Governmental Policies Directed To Erase Sex Tourism in Thailand

            Sex trade is the basis of sex tourism, and it gave roots for success of tourism by its access and law, which was favorable for sex workers and clients, as the prostitution in Thailand was legal till 1960. After, the sex trade started seed the negative status on the government and Thailand in whole, and after the government no longer saw prostitution as a proper way of improving the economy, the parliament passed the Prostitution Suppression (Prohibition) Act in 1960, that meant the illegalization of each person, participating in sex industry except the client.[13] For erasing the tag of ‘sex center’ and for struggle the expanding sex tourism, the government, last years, tries to project Thailand as family tourism destination.[14] The city authorities promote the active tourism, including elephant riding, parasailing, trekking, bicycling, canoeing, rafting, etc.

Conclusion

          Sex tourism is widely expanded in Thailand, and millions of foreigners come there annually for purchasing sexual services. Sex tourism was profitable for the government, and made its huge contribute into the development of tourism, as people who are coming for purchasing sexual services, also buy air tickets, rent hotel rooms, visit restaurants, and ,doubtlessly, they enjoy the wonderful nature and culture, visiting temples, parks and beaches. However, the relationship of the society and government to this industry is negative. The government passes prohibition laws; city authorities include and promote many new activities and the society just tries to cut this aspect from their lives. In the opinion of many, the society’s method of oppressing it is incorrect, but we do not know their culture, and there are clear reasons for some members of society to practice prostitution. Concluding all mentioned above, sex tourism makes a devastating damage for Thailand’s image, but the government and society, now, start diligently correct the mistake, they made before.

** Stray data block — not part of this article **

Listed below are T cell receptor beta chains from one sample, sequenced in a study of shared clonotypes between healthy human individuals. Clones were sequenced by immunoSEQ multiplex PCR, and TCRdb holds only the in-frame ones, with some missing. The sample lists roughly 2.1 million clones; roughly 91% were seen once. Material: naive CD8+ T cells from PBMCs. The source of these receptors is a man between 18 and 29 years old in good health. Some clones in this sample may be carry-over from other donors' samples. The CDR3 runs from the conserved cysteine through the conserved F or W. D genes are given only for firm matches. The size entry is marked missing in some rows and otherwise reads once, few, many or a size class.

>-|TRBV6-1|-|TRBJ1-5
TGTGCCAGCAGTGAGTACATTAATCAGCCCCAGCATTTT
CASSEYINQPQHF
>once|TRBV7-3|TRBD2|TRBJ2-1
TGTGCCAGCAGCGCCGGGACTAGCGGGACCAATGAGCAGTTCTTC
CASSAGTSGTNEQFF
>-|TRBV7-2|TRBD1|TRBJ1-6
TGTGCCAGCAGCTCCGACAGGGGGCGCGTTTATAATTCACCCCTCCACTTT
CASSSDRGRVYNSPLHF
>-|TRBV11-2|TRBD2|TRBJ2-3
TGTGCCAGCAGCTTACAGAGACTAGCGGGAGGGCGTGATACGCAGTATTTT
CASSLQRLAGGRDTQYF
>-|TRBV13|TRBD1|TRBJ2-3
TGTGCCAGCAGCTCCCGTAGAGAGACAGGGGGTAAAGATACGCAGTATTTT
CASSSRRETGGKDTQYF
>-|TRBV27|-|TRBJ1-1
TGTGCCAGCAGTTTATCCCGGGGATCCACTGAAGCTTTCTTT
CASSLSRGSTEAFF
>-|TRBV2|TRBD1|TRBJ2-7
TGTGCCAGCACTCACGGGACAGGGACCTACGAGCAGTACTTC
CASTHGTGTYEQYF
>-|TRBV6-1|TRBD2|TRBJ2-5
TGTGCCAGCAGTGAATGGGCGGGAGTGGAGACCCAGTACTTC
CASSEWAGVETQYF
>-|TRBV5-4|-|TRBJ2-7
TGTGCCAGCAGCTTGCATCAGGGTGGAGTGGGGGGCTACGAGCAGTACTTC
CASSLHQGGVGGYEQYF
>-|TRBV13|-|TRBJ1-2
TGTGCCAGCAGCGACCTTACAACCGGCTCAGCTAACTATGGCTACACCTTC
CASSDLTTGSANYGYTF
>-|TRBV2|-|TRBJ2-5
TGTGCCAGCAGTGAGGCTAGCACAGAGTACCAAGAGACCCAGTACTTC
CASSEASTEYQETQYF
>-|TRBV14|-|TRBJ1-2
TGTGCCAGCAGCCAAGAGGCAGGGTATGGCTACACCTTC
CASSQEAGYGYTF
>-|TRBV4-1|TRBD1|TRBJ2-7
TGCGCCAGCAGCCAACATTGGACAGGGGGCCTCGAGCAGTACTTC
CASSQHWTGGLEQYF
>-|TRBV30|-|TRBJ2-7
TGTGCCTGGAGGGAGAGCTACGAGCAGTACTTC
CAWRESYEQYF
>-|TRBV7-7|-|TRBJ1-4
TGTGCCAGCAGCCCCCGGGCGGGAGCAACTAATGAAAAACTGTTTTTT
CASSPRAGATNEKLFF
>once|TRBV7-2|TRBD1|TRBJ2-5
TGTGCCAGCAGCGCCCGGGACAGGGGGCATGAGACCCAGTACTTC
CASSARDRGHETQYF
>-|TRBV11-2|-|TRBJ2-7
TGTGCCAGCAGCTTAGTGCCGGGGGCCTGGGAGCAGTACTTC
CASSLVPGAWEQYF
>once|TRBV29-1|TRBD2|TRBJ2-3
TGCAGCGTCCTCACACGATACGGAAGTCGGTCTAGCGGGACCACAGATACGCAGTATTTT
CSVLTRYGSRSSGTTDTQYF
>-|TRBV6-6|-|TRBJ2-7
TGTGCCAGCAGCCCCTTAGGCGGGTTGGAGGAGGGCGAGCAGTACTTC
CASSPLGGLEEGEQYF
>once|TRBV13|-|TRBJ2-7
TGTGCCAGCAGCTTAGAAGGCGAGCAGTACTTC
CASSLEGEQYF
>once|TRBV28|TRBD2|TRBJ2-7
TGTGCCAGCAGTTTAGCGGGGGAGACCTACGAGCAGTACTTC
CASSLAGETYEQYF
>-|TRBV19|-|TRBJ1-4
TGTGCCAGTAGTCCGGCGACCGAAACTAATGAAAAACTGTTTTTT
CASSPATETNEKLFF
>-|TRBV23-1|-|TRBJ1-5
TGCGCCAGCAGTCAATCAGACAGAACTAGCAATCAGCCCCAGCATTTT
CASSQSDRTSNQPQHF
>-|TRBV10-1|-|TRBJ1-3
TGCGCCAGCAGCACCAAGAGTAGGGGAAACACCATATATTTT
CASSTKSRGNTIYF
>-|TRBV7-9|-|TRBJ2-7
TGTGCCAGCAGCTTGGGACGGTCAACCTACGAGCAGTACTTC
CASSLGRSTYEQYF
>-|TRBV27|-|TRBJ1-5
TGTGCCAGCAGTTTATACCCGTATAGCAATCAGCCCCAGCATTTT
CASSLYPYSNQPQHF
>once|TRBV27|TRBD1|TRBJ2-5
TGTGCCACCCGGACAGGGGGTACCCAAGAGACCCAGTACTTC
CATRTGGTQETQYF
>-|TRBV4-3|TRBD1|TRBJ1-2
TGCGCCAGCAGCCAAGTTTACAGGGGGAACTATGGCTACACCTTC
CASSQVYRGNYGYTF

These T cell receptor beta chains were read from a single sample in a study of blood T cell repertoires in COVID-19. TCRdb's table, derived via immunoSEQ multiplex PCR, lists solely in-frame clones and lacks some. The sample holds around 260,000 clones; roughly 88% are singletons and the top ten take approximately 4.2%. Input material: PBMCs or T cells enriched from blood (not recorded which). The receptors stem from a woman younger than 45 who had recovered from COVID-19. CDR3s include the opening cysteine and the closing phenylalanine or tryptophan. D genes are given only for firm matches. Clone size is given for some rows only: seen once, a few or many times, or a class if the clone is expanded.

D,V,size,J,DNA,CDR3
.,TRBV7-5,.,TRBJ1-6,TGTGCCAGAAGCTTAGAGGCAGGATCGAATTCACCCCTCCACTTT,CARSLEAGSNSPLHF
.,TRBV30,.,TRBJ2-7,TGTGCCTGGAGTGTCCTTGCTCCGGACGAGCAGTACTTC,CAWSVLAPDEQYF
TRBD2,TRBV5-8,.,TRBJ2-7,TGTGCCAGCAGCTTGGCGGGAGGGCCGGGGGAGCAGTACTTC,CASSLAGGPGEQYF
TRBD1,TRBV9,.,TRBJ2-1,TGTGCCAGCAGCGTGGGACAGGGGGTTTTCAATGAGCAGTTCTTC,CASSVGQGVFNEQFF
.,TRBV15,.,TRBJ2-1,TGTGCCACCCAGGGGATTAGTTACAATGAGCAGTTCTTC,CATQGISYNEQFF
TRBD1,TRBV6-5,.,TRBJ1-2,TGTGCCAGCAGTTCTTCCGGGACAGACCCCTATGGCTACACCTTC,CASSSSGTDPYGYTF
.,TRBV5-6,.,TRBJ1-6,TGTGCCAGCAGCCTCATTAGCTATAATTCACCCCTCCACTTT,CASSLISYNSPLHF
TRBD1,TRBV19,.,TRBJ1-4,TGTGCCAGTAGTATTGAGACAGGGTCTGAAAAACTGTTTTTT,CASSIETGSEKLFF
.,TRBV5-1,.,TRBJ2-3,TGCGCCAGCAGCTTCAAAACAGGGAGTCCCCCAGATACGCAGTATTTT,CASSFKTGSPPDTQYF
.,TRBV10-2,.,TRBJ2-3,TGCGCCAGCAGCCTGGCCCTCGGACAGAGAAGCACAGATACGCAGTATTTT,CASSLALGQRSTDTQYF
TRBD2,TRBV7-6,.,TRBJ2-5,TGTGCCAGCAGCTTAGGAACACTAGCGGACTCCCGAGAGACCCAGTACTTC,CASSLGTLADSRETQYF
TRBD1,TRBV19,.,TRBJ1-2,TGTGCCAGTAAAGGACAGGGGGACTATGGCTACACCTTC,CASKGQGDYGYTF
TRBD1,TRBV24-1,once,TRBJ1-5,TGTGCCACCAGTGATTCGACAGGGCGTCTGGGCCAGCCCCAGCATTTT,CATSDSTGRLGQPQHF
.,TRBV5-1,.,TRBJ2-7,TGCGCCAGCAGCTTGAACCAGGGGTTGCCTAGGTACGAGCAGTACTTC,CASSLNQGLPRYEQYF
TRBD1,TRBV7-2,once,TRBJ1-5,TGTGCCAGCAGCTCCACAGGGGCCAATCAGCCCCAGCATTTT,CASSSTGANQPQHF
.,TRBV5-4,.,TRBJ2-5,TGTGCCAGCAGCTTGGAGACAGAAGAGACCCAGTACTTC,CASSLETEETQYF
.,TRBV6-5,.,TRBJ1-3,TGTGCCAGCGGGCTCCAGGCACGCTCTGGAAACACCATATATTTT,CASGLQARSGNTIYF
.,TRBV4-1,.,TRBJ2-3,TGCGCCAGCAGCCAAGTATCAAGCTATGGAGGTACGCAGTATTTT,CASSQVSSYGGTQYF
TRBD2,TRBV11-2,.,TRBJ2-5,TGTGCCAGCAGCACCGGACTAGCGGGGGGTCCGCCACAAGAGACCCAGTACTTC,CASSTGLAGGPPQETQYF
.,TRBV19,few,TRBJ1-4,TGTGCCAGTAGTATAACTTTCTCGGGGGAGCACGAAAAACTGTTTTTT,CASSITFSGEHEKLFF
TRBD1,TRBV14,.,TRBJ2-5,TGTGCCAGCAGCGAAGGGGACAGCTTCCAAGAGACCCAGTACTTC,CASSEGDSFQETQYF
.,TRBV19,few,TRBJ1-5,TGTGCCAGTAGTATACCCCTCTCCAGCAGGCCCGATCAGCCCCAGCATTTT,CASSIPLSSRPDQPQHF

[1] Krittinee Nuttavuthisit, “Branding Thailand: Correcting the negative image of sex tourism,” Place Branding and Public Diplomacy 3, no. 1 (Fall 2006): 23.

[2] Nuttavuthisit, 24.

[3] Peter Heim, “Prostitution, Sex-Tourism and AIDS in Thailand” http://www.kochangvr.com/thailandsprostitution/sextourismthailand.htm, accessed 23 February 2012.

[4]  Damien Keown,  A Dictionary of Buddhism (Oxford University Press 2003), 338.